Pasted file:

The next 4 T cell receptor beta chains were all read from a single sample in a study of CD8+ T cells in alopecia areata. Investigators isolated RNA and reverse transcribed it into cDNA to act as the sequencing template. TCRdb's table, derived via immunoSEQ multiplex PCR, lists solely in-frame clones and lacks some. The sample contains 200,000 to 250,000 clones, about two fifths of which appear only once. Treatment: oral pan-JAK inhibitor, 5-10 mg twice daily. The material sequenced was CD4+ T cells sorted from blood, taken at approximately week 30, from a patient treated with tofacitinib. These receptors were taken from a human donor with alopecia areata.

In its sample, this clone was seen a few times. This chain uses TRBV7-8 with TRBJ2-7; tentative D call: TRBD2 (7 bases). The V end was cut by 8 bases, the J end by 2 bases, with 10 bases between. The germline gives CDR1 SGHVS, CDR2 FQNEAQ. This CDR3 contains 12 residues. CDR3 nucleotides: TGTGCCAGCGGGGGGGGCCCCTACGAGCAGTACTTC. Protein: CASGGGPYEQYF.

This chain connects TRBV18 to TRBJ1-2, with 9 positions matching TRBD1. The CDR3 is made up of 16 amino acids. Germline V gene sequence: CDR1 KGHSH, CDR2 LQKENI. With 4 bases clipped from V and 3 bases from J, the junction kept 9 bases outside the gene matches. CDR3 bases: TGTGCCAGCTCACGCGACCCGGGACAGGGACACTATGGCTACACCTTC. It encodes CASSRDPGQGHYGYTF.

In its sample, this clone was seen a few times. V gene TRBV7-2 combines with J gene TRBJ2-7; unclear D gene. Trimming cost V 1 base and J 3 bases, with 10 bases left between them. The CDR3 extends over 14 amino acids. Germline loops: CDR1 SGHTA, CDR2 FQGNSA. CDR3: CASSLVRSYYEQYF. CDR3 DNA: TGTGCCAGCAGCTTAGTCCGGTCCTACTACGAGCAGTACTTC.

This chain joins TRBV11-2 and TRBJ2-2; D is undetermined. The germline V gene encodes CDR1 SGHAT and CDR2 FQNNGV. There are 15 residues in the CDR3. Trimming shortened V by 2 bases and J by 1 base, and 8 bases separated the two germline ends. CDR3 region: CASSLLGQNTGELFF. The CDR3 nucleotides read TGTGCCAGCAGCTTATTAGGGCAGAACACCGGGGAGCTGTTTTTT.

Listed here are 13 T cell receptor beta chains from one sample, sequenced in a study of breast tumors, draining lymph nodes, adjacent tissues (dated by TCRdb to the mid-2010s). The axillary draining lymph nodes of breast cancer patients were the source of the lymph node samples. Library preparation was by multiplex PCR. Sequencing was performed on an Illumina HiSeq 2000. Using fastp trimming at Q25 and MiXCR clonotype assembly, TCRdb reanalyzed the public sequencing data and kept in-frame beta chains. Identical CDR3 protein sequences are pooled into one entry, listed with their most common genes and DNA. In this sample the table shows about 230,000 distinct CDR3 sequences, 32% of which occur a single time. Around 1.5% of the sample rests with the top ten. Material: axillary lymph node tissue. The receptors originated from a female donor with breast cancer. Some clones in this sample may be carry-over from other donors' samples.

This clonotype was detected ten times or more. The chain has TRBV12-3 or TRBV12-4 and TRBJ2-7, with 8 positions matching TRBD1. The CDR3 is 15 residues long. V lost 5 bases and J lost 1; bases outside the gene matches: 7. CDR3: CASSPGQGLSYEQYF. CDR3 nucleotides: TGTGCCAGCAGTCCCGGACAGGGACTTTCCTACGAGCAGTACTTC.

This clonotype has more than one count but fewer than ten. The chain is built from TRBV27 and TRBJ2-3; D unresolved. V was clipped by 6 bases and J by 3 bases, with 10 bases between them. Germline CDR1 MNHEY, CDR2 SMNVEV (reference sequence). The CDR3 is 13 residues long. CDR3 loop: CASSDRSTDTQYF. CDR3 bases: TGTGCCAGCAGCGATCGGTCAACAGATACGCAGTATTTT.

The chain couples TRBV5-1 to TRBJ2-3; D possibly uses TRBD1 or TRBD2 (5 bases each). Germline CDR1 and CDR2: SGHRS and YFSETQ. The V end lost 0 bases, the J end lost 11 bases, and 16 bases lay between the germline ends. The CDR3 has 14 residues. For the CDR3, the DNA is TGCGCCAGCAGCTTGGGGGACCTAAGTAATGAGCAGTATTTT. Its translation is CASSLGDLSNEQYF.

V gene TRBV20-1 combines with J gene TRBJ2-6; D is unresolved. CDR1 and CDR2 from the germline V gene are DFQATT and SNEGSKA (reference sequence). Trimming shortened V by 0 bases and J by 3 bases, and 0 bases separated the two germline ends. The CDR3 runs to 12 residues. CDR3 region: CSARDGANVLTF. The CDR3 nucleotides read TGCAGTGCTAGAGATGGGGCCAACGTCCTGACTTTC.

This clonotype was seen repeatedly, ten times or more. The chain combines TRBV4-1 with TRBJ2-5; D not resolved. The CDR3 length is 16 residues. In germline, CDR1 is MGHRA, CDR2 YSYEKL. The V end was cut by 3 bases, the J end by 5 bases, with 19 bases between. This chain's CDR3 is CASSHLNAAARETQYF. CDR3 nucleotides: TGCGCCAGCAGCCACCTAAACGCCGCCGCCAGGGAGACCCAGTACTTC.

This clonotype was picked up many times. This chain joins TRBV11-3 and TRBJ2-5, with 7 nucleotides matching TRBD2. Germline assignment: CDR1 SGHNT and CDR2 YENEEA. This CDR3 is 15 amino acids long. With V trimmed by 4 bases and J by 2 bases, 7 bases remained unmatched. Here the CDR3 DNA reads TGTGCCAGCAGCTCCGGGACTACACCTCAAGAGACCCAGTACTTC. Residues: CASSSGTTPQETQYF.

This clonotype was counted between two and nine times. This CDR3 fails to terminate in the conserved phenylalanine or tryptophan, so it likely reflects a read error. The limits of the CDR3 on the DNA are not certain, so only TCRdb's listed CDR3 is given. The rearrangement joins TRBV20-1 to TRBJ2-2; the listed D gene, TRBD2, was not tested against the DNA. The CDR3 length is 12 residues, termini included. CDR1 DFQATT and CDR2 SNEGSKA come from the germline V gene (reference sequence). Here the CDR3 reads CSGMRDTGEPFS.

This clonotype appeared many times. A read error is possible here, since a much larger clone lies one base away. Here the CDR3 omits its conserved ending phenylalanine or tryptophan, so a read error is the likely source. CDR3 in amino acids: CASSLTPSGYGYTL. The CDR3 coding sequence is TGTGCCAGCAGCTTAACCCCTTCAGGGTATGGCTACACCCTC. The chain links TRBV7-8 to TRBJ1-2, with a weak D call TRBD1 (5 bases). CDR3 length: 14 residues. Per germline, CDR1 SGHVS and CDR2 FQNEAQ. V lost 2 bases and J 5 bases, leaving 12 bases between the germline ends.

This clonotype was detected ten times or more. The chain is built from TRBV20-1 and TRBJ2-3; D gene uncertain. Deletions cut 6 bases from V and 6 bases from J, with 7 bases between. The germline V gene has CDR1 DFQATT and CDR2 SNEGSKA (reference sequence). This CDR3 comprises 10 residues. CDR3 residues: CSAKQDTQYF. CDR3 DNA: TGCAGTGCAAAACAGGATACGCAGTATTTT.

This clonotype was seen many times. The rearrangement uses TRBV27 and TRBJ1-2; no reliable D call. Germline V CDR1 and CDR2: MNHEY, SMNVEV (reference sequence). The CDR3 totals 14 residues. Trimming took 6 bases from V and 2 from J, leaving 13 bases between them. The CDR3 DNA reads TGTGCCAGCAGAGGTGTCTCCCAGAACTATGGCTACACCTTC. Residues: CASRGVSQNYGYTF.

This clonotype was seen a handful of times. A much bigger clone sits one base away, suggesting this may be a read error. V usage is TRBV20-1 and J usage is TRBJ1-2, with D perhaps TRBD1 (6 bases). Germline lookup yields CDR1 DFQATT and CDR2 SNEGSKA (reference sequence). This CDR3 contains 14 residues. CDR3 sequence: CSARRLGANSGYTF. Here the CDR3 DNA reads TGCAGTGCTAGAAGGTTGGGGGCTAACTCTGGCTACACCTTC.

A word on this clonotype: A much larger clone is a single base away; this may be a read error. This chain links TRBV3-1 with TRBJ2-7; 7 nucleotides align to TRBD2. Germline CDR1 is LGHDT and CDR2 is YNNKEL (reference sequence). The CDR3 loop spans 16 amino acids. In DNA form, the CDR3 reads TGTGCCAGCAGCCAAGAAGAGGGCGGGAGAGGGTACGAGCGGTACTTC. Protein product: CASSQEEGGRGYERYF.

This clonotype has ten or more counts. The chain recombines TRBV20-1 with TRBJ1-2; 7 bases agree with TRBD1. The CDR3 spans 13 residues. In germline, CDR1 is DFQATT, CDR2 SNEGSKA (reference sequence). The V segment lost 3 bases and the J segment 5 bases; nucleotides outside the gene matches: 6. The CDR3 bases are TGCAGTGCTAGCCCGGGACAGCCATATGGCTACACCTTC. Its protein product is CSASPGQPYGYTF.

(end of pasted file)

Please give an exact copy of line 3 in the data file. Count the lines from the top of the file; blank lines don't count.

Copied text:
This chain connects TRBV18 to TRBJ1-2, with 9 positions matching TRBD1. The CDR3 is made up of 16 amino acids. Germline V gene sequence: CDR1 KGHSH, CDR2 LQKENI. With 4 bases clipped from V and 3 bases from J, the junction kept 9 bases outside the gene matches. CDR3 bases: TGTGCCAGCTCACGCGACCCGGGACAGGGACACTATGGCTACACCTTC. It encodes CASSRDPGQGHYGYTF.